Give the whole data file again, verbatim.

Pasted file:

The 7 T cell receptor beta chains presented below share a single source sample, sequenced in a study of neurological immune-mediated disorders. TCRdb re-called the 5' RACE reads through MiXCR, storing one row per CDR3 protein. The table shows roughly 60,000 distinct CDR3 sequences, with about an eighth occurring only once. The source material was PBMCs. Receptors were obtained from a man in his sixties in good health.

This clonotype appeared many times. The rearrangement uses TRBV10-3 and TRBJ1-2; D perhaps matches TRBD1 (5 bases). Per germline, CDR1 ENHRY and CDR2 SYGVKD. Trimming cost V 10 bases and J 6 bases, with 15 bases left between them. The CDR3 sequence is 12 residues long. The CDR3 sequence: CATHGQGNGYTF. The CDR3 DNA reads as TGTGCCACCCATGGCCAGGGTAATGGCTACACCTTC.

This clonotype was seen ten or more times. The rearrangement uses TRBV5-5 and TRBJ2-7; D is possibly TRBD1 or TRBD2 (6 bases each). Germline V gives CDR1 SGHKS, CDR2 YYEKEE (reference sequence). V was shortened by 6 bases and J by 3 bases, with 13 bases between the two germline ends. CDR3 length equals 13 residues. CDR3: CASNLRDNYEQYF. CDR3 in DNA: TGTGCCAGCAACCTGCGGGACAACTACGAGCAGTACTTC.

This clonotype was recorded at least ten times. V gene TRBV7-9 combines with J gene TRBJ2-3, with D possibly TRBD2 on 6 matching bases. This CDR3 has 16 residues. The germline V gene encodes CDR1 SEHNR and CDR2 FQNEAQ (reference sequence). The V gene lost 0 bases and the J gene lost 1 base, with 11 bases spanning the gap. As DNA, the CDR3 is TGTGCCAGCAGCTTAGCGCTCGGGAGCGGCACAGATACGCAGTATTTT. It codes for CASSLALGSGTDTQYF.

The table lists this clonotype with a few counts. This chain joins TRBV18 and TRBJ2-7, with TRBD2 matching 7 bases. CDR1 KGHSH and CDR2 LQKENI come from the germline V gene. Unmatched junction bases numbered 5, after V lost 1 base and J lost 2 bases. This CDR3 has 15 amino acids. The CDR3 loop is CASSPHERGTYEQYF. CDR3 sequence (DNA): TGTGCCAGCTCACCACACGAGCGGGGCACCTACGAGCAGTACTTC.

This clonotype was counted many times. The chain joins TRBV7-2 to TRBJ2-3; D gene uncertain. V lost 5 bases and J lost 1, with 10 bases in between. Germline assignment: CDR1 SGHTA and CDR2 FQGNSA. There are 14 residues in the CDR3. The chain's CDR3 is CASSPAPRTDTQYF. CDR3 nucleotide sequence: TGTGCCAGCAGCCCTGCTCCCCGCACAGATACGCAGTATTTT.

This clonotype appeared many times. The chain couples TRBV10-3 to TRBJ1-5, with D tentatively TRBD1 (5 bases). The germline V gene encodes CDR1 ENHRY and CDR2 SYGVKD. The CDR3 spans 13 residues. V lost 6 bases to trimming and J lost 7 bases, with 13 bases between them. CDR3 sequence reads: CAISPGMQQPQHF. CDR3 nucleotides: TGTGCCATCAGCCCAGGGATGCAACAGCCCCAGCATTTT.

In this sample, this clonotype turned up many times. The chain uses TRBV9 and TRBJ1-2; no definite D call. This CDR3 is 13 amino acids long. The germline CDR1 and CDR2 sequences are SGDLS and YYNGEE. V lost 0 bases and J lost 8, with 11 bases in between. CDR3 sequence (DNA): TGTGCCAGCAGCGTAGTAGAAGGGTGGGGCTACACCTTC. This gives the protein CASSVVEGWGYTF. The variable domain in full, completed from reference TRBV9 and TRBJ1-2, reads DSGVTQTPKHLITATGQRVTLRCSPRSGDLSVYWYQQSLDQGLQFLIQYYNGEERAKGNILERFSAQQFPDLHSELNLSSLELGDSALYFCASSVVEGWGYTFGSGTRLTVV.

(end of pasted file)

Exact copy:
The 7 T cell receptor beta chains presented below share a single source sample, sequenced in a study of neurological immune-mediated disorders. TCRdb re-called the 5' RACE reads through MiXCR, storing one row per CDR3 protein. The table shows roughly 60,000 distinct CDR3 sequences, with about an eighth occurring only once. The source material was PBMCs. Receptors were obtained from a man in his sixties in good health.

This clonotype appeared many times. The rearrangement uses TRBV10-3 and TRBJ1-2; D perhaps matches TRBD1 (5 bases). Per germline, CDR1 ENHRY and CDR2 SYGVKD. Trimming cost V 10 bases and J 6 bases, with 15 bases left between them. The CDR3 sequence is 12 residues long. The CDR3 sequence: CATHGQGNGYTF. The CDR3 DNA reads as TGTGCCACCCATGGCCAGGGTAATGGCTACACCTTC.

This clonotype was seen ten or more times. The rearrangement uses TRBV5-5 and TRBJ2-7; D is possibly TRBD1 or TRBD2 (6 bases each). Germline V gives CDR1 SGHKS, CDR2 YYEKEE (reference sequence). V was shortened by 6 bases and J by 3 bases, with 13 bases between the two germline ends. CDR3 length equals 13 residues. CDR3: CASNLRDNYEQYF. CDR3 in DNA: TGTGCCAGCAACCTGCGGGACAACTACGAGCAGTACTTC.

This clonotype was recorded at least ten times. V gene TRBV7-9 combines with J gene TRBJ2-3, with D possibly TRBD2 on 6 matching bases. This CDR3 has 16 residues. The germline V gene encodes CDR1 SEHNR and CDR2 FQNEAQ (reference sequence). The V gene lost 0 bases and the J gene lost 1 base, with 11 bases spanning the gap. As DNA, the CDR3 is TGTGCCAGCAGCTTAGCGCTCGGGAGCGGCACAGATACGCAGTATTTT. It codes for CASSLALGSGTDTQYF.

The table lists this clonotype with a few counts. This chain joins TRBV18 and TRBJ2-7, with TRBD2 matching 7 bases. CDR1 KGHSH and CDR2 LQKENI come from the germline V gene. Unmatched junction bases numbered 5, after V lost 1 base and J lost 2 bases. This CDR3 has 15 amino acids. The CDR3 loop is CASSPHERGTYEQYF. CDR3 sequence (DNA): TGTGCCAGCTCACCACACGAGCGGGGCACCTACGAGCAGTACTTC.

This clonotype was counted many times. The chain joins TRBV7-2 to TRBJ2-3; D gene uncertain. V lost 5 bases and J lost 1, with 10 bases in between. Germline assignment: CDR1 SGHTA and CDR2 FQGNSA. There are 14 residues in the CDR3. The chain's CDR3 is CASSPAPRTDTQYF. CDR3 nucleotide sequence: TGTGCCAGCAGCCCTGCTCCCCGCACAGATACGCAGTATTTT.

This clonotype appeared many times. The chain couples TRBV10-3 to TRBJ1-5, with D tentatively TRBD1 (5 bases). The germline V gene encodes CDR1 ENHRY and CDR2 SYGVKD. The CDR3 spans 13 residues. V lost 6 bases to trimming and J lost 7 bases, with 13 bases between them. CDR3 sequence reads: CAISPGMQQPQHF. CDR3 nucleotides: TGTGCCATCAGCCCAGGGATGCAACAGCCCCAGCATTTT.

In this sample, this clonotype turned up many times. The chain uses TRBV9 and TRBJ1-2; no definite D call. This CDR3 is 13 amino acids long. The germline CDR1 and CDR2 sequences are SGDLS and YYNGEE. V lost 0 bases and J lost 8, with 11 bases in between. CDR3 sequence (DNA): TGTGCCAGCAGCGTAGTAGAAGGGTGGGGCTACACCTTC. This gives the protein CASSVVEGWGYTF. The variable domain in full, completed from reference TRBV9 and TRBJ1-2, reads DSGVTQTPKHLITATGQRVTLRCSPRSGDLSVYWYQQSLDQGLQFLIQYYNGEERAKGNILERFSAQQFPDLHSELNLSSLELGDSALYFCASSVVEGWGYTFGSGTRLTVV.